samsung_un55ks8000fxza_ks8000_series_55_class_suhd_smart_1235528.jpgThere are, in fact, four new 4K models on the way in the KS series; two 8000-series models and two 9000 series models. Today I’m going to go over the “lower end” pair – the KS8000 and KS8500; I put “lower end” in quotations because the difference between the 8000 and 9000 series is narrower this year than it has ever been before. Still, it’s there, and you can read more about the 9000 series models in my upcoming blog next week.

Still with me? Great. So let’s talk 8000 series. I’m going to lump them together, because the only difference between the 8000 and the 8500 is that the 8500 is a curved screen with depth-enhancing feature to help make the curved display more apparent. So from here on in I’m going to stick with KS8000 and you can fill in the blanks if you’re looking to buy an 8500. Fair? Fair.

4K is finally here.

The biggest objection lodged against 4K is that there hasn’t been enough content to justify owning a panel. That’s been relatively true (unless you really dig Natural Geographic videos of Jellyfish. There seem to be about 300 of those in 4K) until now; with Netflix rolling more and more of their original shows in 4K and with the launch of 4K Blu-ray (FINALLY!) we can all rest easy knowing that our resolution of choice has been validated. It’s also true that Rogers and some other major broadcast providers are beginning to offer service in 4K. Expect the roll out there to be much like 1080p: somewhat rapid in major metropolitan areas, slower in more suburban spaces, and utterly non-existent in rural ares. My parents still can’t get high speed internet in St. George, thanks major telcos!


Anyway, 4K is here and from the sample material I’ve seen on the 8000 series models, it looks fantastic. I had the opportunity to see clips from EXODUS, the Life of Pi, and yes, one of those many hundreds of Jellyfish videos, and the different with 4K is noticeable at appropriate viewing distances. That sounds like it’s a caveat, and it is: 4K needs you to either a) sit closer or b) buy a bigger display in order to really see the difference over 1080p. For me that meant moving from  a 42” panel at 12’ to a 70” panel. Worth it on both counts, in my opinion. The 8000 series displays that I had a chance to examine were 65” models, they’ll be enjoyable at a distance of up to around 10’. You’ll still have a great time if you’re sitting further back, but chances are your eyes won’t be able to resolve the difference in resolution.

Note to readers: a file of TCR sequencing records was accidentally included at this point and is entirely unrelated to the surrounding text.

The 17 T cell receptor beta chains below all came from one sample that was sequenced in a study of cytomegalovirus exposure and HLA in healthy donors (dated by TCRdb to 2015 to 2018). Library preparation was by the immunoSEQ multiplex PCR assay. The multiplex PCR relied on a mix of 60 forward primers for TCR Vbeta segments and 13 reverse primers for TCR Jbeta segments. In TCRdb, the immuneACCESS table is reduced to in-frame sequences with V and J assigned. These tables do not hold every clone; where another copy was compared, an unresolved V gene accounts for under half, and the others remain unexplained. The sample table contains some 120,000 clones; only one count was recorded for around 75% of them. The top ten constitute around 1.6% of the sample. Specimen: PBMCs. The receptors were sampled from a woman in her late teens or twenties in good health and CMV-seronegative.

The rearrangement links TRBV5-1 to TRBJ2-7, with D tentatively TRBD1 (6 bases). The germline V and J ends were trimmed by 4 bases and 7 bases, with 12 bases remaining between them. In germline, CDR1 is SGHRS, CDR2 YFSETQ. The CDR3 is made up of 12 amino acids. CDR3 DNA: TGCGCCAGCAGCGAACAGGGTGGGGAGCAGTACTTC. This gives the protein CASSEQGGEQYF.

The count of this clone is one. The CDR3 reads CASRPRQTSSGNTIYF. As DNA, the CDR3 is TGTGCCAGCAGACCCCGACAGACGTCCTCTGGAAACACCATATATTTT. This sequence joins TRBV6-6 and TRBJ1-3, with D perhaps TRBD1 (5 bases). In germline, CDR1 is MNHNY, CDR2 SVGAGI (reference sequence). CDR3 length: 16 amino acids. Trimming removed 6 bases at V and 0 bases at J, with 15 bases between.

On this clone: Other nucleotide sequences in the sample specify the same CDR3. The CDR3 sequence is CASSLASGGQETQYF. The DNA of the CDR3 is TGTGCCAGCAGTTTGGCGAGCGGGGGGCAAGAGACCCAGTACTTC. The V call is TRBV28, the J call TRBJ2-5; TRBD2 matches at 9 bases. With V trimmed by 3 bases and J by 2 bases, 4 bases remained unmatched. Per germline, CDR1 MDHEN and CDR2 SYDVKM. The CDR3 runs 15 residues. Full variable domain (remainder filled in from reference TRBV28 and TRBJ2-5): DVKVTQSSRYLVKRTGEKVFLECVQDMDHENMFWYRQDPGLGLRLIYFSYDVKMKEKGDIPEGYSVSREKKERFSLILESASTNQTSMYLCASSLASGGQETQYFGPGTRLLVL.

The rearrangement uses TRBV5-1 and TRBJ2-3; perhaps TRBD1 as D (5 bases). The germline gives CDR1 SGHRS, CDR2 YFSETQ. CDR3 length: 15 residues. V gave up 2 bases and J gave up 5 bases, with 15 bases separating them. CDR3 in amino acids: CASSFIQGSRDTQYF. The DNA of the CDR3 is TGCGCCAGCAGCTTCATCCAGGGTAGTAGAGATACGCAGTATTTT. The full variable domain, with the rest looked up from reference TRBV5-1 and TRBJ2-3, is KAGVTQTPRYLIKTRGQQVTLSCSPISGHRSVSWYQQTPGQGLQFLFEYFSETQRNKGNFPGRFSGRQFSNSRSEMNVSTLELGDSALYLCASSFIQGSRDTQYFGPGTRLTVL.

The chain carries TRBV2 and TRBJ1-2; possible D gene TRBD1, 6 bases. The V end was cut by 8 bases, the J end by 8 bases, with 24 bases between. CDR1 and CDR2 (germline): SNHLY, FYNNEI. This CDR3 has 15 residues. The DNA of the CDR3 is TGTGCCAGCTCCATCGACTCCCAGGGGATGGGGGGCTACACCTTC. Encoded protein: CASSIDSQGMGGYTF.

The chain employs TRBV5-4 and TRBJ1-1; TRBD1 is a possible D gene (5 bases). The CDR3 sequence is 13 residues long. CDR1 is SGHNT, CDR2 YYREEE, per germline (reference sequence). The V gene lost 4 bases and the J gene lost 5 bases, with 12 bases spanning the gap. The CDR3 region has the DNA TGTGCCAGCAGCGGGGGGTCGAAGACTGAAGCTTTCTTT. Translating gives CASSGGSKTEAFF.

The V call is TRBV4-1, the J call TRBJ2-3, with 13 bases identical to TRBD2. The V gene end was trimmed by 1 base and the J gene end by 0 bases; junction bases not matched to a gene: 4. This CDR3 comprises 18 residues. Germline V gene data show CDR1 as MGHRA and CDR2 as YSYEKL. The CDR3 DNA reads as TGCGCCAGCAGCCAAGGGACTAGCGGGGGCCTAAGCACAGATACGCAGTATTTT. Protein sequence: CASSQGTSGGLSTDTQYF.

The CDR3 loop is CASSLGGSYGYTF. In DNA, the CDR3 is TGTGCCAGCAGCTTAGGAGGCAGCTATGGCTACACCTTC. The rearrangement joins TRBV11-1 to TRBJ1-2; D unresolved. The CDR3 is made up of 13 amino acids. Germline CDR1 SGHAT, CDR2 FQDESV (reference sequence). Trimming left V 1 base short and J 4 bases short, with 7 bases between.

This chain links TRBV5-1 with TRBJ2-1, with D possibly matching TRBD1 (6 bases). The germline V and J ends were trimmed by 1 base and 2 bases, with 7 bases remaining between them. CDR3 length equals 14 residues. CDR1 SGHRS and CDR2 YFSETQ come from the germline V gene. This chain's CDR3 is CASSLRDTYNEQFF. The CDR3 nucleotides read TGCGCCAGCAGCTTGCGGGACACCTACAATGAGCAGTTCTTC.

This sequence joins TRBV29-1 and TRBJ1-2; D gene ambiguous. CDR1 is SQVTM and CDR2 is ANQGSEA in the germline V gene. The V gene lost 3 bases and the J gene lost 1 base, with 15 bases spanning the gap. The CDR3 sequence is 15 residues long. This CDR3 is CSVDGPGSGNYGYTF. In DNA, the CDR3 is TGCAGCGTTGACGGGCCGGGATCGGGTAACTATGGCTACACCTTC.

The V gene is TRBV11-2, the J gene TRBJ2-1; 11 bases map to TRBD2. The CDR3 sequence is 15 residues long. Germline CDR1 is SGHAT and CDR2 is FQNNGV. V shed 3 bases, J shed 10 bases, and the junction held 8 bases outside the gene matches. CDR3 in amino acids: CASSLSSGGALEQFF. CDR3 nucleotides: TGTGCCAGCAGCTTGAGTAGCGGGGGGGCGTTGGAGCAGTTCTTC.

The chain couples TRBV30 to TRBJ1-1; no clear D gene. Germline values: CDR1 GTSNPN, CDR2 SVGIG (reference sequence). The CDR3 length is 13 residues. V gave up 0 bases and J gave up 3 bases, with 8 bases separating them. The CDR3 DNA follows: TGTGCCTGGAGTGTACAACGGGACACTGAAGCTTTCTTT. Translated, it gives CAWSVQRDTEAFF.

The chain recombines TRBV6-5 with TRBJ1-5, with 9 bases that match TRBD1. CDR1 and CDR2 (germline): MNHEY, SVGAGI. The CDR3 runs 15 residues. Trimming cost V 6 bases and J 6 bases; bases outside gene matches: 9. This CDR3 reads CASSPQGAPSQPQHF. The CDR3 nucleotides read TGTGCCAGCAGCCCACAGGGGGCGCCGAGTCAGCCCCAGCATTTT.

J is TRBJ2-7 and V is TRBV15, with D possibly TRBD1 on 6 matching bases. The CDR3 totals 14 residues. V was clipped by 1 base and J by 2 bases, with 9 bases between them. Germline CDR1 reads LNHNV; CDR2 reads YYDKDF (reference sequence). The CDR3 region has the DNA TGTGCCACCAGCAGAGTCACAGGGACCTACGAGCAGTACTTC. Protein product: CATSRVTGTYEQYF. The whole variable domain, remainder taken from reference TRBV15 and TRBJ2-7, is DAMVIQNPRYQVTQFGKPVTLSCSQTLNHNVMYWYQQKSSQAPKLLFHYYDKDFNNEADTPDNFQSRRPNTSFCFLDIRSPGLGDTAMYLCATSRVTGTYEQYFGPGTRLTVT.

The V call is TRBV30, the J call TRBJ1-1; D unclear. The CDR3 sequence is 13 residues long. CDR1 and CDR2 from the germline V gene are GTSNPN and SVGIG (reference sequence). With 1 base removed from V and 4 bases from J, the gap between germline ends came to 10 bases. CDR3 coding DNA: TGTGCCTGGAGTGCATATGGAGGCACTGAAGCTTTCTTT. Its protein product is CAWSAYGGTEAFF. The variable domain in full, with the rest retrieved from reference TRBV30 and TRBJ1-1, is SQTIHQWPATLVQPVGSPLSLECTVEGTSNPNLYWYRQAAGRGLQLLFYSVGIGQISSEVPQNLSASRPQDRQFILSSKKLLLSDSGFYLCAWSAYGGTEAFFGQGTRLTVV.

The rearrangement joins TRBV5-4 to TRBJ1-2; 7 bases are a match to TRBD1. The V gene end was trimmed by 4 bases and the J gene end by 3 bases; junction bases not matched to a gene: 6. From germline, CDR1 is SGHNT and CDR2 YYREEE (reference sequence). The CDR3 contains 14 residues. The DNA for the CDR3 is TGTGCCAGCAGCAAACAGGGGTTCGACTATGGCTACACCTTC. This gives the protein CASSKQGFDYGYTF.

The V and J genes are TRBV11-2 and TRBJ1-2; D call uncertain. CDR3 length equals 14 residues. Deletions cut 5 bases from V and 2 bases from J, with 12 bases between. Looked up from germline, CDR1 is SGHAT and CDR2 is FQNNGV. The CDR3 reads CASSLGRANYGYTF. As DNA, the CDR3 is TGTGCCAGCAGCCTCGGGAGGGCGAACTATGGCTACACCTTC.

But resolution isn’t everything. The other big change with 4K this year comes by way of colour. HDR is here, and it’s a difference you can see from anywhere in the room. So… what is HDR?

HDR means colour that rivals real life.

IMG_4176.jpgHDR stands for high dynamic range. It’s a phenomenon that hit personal photography about four years ago and involved blending multiple exposures together in order to create images that had detail in areas that typically would be lost to shadow or blown out by bright overexposures. The process is similar for video, but while photography creates HDR images that can seem extremely unreal, the process with video feels far more natural. I originally had a chance to sample HDR at CES 2015 where Netflix showed it off with Marco Polo. The original series had been shot with HDR in mind, and produced colours and detail like I’d never seen on a display before…and haven’t since, until the 8000 series Samsung models arrived. HDR is a big deal, it’s instantly noticeable on applicable content and makes a huge difference in your viewing experience. There are a few things to keep in mind here: not all material is going to be HDR, and it took some time for me to roughly calibrate these displays to look good with that content. My suggestion is that you speak to Best Buy’s Geek Squad for a professional ISF calibration on your new TV; it’s absolutely worth it if you’re looking to get the most from HDR.